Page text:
Ultimate Road Runner – Neil Anderson’s ’70 B-Body Mopar
Neil Anderson likes all muscle cars, but he has a soft spot for B-body Mopars. So, when he received a tip back in 2003 about a 440 6-pack ’70 Road Runner body, he hooked up his trailer and headed out on an 11-hour road trip to pick it up.
The body turned out to be very solid and actually nicer than Neil expected. Once he started to do some research on the car, the find got even better. Not only did he learn that the car was built on the first day of production for the 1970 model year, but the original fender tag showed “Job 183 Advertising,” which was very peculiar.
With a little more research, he learned that his new project was the 23rd car built in the 1970 model year and is believed to be the first 440 6-Pack Road Runner of the year. Adding one last feather to the Road Runner’s cap is that this is the actual car photographed for use in the Plymouth ad campaign featuring a giant cartoon Road Runner head poking out of the grabber air scoop!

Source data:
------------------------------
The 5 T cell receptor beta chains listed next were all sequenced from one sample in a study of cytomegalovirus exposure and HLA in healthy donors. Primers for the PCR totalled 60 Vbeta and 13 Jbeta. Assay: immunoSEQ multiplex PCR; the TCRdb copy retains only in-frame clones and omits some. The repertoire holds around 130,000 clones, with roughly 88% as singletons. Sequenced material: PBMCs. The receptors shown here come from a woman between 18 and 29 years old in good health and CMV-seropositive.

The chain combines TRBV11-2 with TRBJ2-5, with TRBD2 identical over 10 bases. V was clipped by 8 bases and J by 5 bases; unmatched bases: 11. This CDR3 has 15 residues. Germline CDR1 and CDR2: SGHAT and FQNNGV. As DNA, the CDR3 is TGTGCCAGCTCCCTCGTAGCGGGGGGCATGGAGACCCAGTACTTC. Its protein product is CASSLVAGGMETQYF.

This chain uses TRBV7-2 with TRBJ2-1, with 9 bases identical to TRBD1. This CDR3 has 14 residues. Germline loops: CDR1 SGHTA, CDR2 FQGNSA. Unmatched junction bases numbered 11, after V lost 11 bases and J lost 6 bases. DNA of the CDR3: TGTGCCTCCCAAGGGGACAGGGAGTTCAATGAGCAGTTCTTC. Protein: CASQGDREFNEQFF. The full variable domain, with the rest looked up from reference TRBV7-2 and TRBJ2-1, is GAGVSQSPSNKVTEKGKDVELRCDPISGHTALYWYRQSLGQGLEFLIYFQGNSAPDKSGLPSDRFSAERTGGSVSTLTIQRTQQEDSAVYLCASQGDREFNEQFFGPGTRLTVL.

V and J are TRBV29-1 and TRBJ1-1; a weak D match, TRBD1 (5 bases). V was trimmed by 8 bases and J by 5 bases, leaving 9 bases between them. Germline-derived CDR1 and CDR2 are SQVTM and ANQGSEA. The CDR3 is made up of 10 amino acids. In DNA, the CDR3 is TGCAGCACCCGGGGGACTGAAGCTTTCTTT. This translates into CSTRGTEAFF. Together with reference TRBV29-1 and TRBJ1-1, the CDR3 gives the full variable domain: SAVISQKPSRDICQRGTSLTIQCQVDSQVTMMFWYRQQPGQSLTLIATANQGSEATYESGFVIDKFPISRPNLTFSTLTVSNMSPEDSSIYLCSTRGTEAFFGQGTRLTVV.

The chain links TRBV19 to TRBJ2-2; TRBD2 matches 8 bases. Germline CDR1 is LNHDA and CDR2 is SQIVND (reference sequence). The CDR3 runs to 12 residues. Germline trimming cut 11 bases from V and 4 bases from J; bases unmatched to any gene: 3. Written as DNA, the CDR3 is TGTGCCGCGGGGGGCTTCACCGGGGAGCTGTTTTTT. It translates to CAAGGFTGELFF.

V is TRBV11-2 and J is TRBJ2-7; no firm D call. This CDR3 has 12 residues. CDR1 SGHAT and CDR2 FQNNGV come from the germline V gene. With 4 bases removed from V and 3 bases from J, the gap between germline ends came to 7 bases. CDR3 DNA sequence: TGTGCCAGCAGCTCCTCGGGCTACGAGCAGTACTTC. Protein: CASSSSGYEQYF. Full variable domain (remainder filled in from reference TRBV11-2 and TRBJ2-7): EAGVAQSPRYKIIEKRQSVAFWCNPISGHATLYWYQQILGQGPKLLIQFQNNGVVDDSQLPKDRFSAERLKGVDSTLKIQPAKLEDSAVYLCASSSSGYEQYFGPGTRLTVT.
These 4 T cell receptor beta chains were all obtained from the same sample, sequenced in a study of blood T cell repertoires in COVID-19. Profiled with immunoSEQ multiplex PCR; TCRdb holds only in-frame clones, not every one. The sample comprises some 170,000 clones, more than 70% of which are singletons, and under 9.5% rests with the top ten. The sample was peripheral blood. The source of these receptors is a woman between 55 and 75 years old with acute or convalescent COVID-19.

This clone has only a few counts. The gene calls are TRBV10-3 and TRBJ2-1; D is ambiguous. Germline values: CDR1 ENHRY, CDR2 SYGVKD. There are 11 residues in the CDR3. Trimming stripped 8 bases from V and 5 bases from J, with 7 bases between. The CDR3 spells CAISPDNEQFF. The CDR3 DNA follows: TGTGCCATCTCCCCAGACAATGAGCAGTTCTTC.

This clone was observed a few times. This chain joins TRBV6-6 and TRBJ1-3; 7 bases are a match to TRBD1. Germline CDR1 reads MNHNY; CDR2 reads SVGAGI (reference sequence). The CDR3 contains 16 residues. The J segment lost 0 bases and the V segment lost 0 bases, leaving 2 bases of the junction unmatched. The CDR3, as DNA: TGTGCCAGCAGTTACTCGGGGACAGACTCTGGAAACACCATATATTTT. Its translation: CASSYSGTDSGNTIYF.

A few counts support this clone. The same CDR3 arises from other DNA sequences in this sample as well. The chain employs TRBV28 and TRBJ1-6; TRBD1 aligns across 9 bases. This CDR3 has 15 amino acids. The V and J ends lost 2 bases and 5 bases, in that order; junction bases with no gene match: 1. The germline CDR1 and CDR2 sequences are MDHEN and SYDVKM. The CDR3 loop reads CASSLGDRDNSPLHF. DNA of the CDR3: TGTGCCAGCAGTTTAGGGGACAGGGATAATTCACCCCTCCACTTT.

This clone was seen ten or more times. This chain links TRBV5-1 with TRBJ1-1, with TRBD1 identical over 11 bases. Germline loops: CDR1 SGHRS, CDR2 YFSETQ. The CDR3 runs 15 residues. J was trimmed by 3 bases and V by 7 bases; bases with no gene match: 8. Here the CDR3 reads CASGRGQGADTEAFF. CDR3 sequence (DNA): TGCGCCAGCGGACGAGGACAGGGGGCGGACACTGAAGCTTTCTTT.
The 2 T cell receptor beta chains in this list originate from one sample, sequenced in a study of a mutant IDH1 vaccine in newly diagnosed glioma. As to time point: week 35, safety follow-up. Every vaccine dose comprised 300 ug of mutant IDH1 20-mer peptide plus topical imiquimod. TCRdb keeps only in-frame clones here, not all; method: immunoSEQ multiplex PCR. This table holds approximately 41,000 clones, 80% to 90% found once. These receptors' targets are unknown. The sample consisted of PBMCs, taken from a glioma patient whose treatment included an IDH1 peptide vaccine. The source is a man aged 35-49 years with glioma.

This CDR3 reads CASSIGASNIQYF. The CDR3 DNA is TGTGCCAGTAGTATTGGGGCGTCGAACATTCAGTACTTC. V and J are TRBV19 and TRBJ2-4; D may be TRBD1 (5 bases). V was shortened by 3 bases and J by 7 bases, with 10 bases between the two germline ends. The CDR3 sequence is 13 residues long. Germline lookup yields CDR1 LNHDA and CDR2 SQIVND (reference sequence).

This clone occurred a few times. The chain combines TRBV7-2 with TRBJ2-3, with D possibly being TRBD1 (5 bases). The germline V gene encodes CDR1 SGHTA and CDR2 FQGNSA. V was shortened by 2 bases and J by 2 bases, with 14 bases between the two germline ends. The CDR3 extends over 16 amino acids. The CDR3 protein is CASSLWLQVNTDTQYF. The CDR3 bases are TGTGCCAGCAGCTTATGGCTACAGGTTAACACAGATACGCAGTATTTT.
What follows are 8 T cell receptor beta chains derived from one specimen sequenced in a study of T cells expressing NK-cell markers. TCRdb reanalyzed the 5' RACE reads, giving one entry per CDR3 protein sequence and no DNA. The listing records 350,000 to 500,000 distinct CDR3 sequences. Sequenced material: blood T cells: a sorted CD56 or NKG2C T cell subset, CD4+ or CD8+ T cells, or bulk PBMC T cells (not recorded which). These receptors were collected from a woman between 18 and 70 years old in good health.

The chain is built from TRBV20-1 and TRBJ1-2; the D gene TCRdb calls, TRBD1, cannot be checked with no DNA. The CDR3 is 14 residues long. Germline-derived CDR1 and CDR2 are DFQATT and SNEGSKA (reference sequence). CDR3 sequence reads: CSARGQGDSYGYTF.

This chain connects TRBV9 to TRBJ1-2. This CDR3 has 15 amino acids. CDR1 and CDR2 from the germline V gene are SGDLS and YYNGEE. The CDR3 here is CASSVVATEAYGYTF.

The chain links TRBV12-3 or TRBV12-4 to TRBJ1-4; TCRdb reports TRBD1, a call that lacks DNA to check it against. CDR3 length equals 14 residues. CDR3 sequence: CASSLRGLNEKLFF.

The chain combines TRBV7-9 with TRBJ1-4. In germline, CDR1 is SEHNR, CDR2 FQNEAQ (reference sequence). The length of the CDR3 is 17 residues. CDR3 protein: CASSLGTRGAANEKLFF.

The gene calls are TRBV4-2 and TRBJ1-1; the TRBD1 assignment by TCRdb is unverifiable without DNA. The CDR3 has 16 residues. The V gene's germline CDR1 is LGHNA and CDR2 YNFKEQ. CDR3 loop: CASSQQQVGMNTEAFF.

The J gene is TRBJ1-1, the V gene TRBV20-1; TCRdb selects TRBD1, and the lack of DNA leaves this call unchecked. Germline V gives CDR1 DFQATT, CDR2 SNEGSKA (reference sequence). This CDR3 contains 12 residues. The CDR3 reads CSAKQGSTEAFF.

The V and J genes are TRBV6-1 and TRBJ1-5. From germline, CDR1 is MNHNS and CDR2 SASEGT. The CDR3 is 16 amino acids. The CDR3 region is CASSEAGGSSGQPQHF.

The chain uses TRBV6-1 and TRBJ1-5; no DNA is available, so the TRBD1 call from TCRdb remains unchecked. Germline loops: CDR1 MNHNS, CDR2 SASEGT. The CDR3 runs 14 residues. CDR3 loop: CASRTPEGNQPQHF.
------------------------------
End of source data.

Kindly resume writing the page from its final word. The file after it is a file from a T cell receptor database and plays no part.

With those details, Neil knew exactly what he had to do: Restore the car to original specs and somehow build a new giant Road Runner head.
It wasn’t until early 2019 that the Plymouth was placed into the experienced restoration hands of his pal Dennis Andersen where the B-body assembly was documented and then dismantled to the bare shell. The entire suspension was assembled to factory specs, including the four corner drum brakes. and the trusty 8¾-inch rearend was fitted with a Sure-Grip and 3.23 gears.
The factory sheet metal of the B-body was massaged, smoothed, and worked by Dennis before being sprayed with the factory Lemon Twist Yellow. Of course, all of the chrome and trim work was addressed, a well, and either restored or replaced with new pieces. Meanwhile, a correct-date-coded 440 and 727 trans were sourced and assembled in a stock rebuild from the oil pump to the trio of Holley 2300 carbs on top.
For the interior, Dennis contacted Year One for a replacement white interior kit, including seat covers for the new styled (in 1970) high back buckets. All of the instrumentation, including the Tic Tock Tach, were recalibrated and restored. The factory automatic console was restored, and the column was crowned with a woodgrain steering wheel.
As for the enormous cartoon hood ornament, Neil worked with a company called WhiteClouds that specializes in 3D artwork. The result is a clever marketing prop from the heyday of automotive advertising to top off a stunning Road Runner restoration.
Photos by John Jackson